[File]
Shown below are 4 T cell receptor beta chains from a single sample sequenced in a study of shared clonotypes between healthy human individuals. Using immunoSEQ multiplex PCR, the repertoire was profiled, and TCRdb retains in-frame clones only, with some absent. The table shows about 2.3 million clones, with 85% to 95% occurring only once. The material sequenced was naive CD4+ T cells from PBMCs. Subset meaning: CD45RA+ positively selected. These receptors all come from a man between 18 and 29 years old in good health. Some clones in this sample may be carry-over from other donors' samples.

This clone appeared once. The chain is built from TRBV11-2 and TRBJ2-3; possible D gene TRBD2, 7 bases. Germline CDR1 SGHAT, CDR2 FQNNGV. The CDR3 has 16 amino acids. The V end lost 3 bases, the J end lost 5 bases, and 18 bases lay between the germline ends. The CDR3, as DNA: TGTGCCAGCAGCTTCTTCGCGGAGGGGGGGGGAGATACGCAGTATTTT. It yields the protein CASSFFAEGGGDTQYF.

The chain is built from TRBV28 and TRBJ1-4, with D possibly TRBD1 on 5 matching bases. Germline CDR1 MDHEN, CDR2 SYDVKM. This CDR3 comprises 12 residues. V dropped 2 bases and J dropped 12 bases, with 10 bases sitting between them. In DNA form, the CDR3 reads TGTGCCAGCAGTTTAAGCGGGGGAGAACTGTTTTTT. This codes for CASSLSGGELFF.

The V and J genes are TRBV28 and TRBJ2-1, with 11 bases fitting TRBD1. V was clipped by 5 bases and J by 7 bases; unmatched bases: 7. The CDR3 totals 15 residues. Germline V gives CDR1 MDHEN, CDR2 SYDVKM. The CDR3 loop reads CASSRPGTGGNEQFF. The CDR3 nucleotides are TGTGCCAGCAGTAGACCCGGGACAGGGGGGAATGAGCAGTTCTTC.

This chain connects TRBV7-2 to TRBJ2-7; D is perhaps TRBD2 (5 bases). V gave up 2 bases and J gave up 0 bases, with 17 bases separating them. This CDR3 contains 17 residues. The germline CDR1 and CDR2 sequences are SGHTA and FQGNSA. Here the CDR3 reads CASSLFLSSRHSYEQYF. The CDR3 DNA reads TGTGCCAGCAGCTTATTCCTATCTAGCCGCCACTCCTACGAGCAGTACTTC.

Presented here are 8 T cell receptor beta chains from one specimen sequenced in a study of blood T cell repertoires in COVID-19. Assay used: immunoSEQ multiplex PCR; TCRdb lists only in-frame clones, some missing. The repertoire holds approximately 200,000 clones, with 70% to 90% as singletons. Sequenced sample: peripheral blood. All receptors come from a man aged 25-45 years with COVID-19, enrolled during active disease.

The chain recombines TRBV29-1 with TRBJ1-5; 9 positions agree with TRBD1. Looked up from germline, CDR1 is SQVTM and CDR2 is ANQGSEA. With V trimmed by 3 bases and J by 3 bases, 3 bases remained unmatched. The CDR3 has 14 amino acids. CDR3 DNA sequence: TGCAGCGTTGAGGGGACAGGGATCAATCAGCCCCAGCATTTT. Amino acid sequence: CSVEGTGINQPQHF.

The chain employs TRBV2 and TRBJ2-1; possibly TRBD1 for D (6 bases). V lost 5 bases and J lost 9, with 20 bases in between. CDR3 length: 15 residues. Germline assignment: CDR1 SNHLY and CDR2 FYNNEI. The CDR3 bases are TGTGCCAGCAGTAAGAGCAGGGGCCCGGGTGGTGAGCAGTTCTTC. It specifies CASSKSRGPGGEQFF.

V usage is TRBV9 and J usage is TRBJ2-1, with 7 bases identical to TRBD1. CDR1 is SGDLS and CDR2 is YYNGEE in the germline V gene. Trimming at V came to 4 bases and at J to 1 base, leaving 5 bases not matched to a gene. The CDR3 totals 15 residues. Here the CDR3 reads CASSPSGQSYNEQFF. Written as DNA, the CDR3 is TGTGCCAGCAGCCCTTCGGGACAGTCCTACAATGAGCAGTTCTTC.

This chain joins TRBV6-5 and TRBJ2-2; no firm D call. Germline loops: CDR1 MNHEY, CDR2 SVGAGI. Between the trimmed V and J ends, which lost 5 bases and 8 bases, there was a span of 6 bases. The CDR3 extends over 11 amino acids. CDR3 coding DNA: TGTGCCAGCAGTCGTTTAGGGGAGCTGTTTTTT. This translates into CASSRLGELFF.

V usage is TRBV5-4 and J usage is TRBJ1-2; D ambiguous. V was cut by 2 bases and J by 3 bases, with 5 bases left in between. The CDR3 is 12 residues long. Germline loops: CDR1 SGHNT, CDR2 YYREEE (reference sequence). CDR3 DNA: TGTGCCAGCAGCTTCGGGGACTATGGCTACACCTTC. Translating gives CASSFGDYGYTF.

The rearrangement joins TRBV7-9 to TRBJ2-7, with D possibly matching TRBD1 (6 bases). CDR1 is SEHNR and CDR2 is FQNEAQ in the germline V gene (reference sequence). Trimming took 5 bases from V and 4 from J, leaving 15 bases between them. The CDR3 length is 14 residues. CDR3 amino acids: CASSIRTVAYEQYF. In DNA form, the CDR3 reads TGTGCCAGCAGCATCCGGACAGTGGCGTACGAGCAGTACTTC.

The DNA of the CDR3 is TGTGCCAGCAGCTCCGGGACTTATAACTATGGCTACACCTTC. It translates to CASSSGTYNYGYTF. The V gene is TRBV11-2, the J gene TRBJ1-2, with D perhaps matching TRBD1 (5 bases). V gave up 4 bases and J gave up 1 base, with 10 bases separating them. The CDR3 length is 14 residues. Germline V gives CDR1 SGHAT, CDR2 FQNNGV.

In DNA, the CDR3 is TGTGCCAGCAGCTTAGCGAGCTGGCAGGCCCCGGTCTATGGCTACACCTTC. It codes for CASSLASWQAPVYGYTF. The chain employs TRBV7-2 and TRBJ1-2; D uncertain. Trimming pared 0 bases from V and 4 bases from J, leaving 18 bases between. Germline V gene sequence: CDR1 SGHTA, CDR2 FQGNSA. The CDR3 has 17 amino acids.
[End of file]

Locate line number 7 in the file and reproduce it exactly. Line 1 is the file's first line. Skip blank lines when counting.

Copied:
The chain recombines TRBV29-1 with TRBJ1-5; 9 positions agree with TRBD1. Looked up from germline, CDR1 is SQVTM and CDR2 is ANQGSEA. With V trimmed by 3 bases and J by 3 bases, 3 bases remained unmatched. The CDR3 has 14 amino acids. CDR3 DNA sequence: TGCAGCGTTGAGGGGACAGGGATCAATCAGCCCCAGCATTTT. Amino acid sequence: CSVEGTGINQPQHF.